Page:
We’re excited that the huge bouldering area at Oukaimeden has been getting a lot more attention lately with many climbers ...
After a long and fun day of climbing at Ain Belmusk a couple of weeks ago, I decided it was time for one more climb before we jumped back in a borrowed Land Rover Discovery and headed home. Jeremy and I had spent the day sending climbs we had never tried before. Some easy, some challenging. All in all, a great day to be on the rock. The sky was clear and blue and the cool temperature was perfect for a day of climbing in Morocco. We could hear the river, the herded sheep; it was good to be on real rock again.
Most of the climbs at Ain Belmusk are pretty slabby. Small hands, small feet. And most of the routes feature their crux at the top, perhaps one or two bolts from the anchors. I always find it fun to work out a tricky boulder problem about 50 feet in the air. For the most part, each route is well bolted with good anchors at the top. There is no guide book for Ain Belmusk, but no worries, our climbing friends from the past took the liberty of sketching the name and grade for each climb at the bottom. We had a good system going: find the name (and try to translate the French), consider the grade, eye the bolts, shoes, tie in, “on belay?”, and off the ground!
In the early afternoon, right before we devoured our flat bread and cheese for lunch, I climbed La Blette, or the Chard (thanks google translate!). La Blette is a super interesting climb. Rated only a 5+ but I am pretty sure it’s the “plus” that makes it interesting. I used a lot of lay back moves with deep hand holds in a big corner crack. Some fun stemming, a couple of bold pulls and I was at the top shouting down to Jeremy that I had found my favorite climb on the crag. Little did I know, in about an hour, I would discover my “new” favorite.
I have always really admired the autumn, the changing colors of the Blue Ridge Parkway in Virginia, breathing in the new and cool air. Living in Morocco, I feel far removed from trees that change with the seasons. But, the climbing landscape that is continually changing and always being developed anew has been quite the trade off. Not to mention, I discovered the climb, Brise D’automne, Autumn Breeze.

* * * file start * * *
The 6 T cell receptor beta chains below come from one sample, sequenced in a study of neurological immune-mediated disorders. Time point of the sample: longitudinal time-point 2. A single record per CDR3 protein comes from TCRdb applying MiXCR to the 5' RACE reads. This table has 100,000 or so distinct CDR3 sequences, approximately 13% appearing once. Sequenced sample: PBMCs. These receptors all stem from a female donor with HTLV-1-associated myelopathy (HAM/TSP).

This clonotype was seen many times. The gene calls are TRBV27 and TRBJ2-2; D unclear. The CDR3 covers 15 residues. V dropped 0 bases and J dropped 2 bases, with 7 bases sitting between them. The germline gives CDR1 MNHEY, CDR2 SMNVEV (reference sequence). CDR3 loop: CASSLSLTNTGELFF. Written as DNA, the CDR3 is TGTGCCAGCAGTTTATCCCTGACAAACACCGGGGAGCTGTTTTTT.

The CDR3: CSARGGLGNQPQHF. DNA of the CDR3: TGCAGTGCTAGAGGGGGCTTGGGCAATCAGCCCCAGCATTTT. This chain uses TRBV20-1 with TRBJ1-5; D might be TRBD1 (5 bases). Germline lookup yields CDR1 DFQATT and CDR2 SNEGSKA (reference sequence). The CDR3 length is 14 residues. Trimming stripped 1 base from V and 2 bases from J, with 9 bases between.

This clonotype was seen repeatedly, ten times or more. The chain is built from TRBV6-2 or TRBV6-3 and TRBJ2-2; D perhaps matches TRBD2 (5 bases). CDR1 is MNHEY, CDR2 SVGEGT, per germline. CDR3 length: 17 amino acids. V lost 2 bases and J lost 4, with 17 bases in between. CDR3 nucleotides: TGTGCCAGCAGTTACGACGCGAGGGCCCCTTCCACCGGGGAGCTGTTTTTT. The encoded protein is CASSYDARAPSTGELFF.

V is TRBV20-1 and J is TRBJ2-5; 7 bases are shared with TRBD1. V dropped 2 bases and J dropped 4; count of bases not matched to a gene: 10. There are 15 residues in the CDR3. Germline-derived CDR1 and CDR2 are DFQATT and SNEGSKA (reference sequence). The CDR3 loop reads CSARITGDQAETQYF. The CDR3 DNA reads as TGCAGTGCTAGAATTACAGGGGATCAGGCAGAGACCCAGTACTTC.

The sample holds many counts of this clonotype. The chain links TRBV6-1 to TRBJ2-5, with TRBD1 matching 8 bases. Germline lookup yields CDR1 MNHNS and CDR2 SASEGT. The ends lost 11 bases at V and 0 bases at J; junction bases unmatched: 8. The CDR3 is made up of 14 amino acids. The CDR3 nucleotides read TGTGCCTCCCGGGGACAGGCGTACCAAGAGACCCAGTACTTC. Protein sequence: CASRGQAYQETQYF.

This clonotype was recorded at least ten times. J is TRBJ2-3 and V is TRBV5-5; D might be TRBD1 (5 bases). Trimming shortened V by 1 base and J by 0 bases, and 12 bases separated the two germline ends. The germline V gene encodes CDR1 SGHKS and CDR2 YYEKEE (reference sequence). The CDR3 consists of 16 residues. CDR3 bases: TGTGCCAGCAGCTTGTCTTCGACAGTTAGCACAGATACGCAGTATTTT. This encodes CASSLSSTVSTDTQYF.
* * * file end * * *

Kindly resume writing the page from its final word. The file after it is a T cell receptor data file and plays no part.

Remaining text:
The first climb you come to on the approach, Autumn Breeze is rated 6a. To start the climb, you step off the ground under a big roof looming directly overhead. The first few moves are pretty straight forward but could use a strong, winter wind to blow the dust off! I don’t think this climb gets too much attention. Why? Maybe because if you continue down the approach, you will find a bunch of exciting climbs ranging from 4+ to 7. Or it could be that the rock is simply protected by the roof jutting out above. Perhaps it’s because of the run out section I am about to meet after I move up and around the big roof. Either way, I’m chalking up, pulling hard, and working my way up and over the roof. From here, I can see that there is a seriously blank wall sitting on top of the roof and my next clip looks kinda far. Even for my God given “ape-index” reach. At this point I hear Jeremy calmly shout, “uh…be careful here.” Wise words from my experienced belayer. Moving right out over the face, I find a great foot hold for my right foot. I step into it, trusting the marble I am climbing on, stand and clip in. I’m safe. Now the climbing gets tricky, and exposed. I continue to the right and then up an arrete that stands over the roof, air all around and beneath me. This is adventurous and exciting. My hearts beating, I’m stepping up and focused. As I finish out the climb, I find the smile on my face that was there over ten years ago after my first climb. I love climbing. And climbing in Morocco? I am eager to find my “new favorites” in the developing climbing venues all over this rocky country.